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  • Mary Ellen Johnson

If You Love Fourteenth Century England



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The best books on why the 14th century mirrors our own ideals, economy, and pandemic By Mary Ellen Johnson

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Who am I? In junior high, I happened across a picture of an armor-plated knight being raised by a winch to sit astride his destrier. What a ridiculous time period, I thought. After raiding every related book in the school library, I changed my opinion from “ridiculous” to “fascinating.” Particularly when deciding that periods such as the fourteenth century, with its plagues, wars, political upheavals, and climate change were pretty much a distorted mirror of our own. Throughout my life as wife, mother, novelist, and social justice advocate, I’ve held medieval England close to my heart. I remain forever grateful I’ve been able to explore it both in my writing and in several treks across the pond. I wrote... The Lion and the Leopard By Mary Ellen Johnson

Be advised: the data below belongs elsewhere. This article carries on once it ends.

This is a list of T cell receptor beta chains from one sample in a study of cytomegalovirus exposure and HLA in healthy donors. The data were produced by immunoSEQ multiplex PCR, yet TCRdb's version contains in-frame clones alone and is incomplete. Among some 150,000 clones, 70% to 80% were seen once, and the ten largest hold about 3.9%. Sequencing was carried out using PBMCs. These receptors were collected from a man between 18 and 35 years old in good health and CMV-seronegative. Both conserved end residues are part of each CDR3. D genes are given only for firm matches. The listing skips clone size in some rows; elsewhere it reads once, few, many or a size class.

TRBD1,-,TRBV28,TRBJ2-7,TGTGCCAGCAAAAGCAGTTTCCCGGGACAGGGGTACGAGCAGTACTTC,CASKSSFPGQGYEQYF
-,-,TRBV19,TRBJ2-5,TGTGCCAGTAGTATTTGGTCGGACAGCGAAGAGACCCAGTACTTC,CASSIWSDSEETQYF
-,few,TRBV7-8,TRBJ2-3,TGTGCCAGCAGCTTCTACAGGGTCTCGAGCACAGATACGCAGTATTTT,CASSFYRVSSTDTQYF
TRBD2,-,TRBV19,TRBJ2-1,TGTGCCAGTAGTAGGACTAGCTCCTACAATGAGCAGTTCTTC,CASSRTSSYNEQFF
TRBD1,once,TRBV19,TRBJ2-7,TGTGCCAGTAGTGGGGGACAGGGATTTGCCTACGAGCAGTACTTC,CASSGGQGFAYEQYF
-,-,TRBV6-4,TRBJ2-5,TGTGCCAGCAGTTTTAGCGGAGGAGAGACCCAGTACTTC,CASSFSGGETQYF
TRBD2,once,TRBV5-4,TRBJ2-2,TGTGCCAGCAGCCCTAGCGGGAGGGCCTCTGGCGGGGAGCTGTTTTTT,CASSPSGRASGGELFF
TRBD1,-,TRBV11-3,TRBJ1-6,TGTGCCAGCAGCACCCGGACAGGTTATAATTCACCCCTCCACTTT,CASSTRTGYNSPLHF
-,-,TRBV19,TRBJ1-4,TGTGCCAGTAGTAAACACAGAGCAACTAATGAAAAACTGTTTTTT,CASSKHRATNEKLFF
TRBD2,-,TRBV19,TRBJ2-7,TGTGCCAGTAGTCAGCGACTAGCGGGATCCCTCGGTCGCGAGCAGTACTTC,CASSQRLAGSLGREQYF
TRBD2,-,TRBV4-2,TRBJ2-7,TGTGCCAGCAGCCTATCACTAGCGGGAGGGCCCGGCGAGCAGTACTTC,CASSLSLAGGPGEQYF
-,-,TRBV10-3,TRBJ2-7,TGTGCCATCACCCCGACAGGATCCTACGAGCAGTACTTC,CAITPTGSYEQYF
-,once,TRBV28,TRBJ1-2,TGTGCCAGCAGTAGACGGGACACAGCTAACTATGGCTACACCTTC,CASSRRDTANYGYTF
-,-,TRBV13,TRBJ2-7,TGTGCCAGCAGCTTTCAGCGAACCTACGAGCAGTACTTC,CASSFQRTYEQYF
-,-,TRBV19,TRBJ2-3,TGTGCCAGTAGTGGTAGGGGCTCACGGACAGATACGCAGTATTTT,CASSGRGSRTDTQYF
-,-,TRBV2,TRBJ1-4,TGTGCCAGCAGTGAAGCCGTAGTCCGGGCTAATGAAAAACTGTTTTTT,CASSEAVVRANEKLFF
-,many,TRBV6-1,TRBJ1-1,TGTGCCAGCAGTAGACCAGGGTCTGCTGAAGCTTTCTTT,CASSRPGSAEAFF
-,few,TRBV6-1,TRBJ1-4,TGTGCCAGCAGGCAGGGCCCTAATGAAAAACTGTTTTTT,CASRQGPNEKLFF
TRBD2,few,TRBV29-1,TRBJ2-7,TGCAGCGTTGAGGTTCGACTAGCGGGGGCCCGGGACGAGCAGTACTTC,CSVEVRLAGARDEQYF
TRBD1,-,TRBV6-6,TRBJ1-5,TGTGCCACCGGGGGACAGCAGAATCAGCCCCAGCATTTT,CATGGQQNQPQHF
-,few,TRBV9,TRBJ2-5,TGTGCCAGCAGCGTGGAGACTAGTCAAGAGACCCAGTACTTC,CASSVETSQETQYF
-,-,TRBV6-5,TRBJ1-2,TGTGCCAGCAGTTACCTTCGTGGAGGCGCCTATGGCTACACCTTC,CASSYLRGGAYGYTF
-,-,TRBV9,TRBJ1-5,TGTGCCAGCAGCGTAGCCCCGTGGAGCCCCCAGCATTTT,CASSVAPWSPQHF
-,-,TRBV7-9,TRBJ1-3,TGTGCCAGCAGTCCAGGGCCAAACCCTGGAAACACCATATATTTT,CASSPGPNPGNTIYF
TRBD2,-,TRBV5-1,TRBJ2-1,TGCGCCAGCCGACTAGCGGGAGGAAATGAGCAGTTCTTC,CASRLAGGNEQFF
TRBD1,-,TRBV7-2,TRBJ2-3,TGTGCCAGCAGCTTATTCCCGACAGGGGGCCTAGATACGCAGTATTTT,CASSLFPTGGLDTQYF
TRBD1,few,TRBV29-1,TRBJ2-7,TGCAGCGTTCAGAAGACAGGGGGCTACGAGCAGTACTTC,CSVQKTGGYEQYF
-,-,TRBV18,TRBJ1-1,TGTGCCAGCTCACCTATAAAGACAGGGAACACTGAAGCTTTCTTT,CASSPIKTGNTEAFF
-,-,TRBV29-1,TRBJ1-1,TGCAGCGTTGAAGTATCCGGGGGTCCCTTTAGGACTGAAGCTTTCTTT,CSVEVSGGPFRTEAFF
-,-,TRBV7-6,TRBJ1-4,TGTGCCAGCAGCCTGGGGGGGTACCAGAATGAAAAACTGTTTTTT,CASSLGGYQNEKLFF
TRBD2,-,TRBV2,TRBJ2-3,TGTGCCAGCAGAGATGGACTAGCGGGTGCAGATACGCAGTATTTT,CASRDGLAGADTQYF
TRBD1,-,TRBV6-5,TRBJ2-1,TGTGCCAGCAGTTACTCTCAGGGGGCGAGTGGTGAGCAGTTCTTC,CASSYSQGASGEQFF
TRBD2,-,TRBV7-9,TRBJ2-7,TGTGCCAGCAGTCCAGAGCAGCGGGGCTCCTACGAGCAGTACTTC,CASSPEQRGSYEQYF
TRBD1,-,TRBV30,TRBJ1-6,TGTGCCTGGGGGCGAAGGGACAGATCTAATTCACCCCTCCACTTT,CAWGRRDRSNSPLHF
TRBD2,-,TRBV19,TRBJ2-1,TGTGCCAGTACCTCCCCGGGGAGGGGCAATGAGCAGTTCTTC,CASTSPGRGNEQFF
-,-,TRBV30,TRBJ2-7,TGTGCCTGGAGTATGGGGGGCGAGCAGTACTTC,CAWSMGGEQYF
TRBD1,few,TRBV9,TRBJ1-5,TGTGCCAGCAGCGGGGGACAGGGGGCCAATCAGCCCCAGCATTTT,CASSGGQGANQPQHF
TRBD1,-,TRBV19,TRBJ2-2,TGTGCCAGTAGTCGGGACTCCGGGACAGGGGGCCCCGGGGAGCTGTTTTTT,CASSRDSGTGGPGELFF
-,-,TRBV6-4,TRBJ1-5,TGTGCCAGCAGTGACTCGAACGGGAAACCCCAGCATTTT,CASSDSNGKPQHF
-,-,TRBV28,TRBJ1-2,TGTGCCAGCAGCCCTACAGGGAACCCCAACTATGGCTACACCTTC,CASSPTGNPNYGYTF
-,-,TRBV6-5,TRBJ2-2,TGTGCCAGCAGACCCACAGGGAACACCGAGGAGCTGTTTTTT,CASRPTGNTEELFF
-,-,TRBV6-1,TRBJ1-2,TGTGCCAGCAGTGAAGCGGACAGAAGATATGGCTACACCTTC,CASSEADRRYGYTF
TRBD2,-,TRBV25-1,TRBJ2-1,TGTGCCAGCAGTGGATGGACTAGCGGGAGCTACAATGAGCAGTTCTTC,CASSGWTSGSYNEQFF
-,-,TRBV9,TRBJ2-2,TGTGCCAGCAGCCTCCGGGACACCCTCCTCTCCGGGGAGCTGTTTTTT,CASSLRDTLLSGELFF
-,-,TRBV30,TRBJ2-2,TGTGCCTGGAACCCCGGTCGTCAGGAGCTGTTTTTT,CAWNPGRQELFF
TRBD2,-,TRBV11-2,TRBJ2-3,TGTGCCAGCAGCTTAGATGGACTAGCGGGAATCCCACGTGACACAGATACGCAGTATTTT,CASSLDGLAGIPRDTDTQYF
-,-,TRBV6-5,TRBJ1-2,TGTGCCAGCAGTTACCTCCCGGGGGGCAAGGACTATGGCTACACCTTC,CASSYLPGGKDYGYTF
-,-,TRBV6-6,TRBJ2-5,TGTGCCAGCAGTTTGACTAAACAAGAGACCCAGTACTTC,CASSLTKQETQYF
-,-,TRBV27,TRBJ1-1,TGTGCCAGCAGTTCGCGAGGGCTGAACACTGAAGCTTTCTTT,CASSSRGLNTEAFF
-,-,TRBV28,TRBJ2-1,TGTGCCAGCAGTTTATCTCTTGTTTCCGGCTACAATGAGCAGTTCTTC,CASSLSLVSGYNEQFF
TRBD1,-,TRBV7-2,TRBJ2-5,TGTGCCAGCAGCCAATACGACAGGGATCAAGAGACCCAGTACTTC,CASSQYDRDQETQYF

What is my book about? Fourteenth-century England was a time of plague, climate change, economic disruptions, revolts, tyrannical rulers, and corrupt favorites. Against a backdrop similar to our own, my knights, their ladies, lords, and ordinary folk live and love and struggle against the turning of fortune’s wheel—where they, like us, rise only to fall and inch their way round the wheel yet again. Each character wrestles in some fashion with the family motto of my hero knight: All is lost save honor. Throughout, historical characters such as Edward III, the Black Prince, and John of Gaunt all appear. My favorite is the little-known revolutionary priest John Ball who I shamelessly modeled after my more radical relatives. I hope I accurately captured the essence of John—and of them all.